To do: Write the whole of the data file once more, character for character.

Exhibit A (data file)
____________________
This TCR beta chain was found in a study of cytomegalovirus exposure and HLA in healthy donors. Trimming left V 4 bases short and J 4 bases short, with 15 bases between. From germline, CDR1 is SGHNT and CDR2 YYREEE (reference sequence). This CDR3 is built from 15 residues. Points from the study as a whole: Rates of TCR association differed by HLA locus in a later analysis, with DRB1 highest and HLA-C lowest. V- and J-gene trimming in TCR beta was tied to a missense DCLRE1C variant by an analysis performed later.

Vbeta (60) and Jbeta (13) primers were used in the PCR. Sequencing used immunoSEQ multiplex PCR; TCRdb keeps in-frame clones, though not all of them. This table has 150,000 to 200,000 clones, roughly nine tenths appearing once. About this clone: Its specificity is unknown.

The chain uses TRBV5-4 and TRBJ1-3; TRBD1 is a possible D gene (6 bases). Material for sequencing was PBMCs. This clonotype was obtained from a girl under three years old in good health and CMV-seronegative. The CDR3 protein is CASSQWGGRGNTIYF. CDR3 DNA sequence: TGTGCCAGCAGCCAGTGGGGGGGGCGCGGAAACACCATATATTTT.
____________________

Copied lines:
This TCR beta chain was found in a study of cytomegalovirus exposure and HLA in healthy donors. Trimming left V 4 bases short and J 4 bases short, with 15 bases between. From germline, CDR1 is SGHNT and CDR2 YYREEE (reference sequence). This CDR3 is built from 15 residues. Points from the study as a whole: Rates of TCR association differed by HLA locus in a later analysis, with DRB1 highest and HLA-C lowest. V- and J-gene trimming in TCR beta was tied to a missense DCLRE1C variant by an analysis performed later.

Vbeta (60) and Jbeta (13) primers were used in the PCR. Sequencing used immunoSEQ multiplex PCR; TCRdb keeps in-frame clones, though not all of them. This table has 150,000 to 200,000 clones, roughly nine tenths appearing once. About this clone: Its specificity is unknown.

The chain uses TRBV5-4 and TRBJ1-3; TRBD1 is a possible D gene (6 bases). Material for sequencing was PBMCs. This clonotype was obtained from a girl under three years old in good health and CMV-seronegative. The CDR3 protein is CASSQWGGRGNTIYF. CDR3 DNA sequence: TGTGCCAGCAGCCAGTGGGGGGGGCGCGGAAACACCATATATTTT.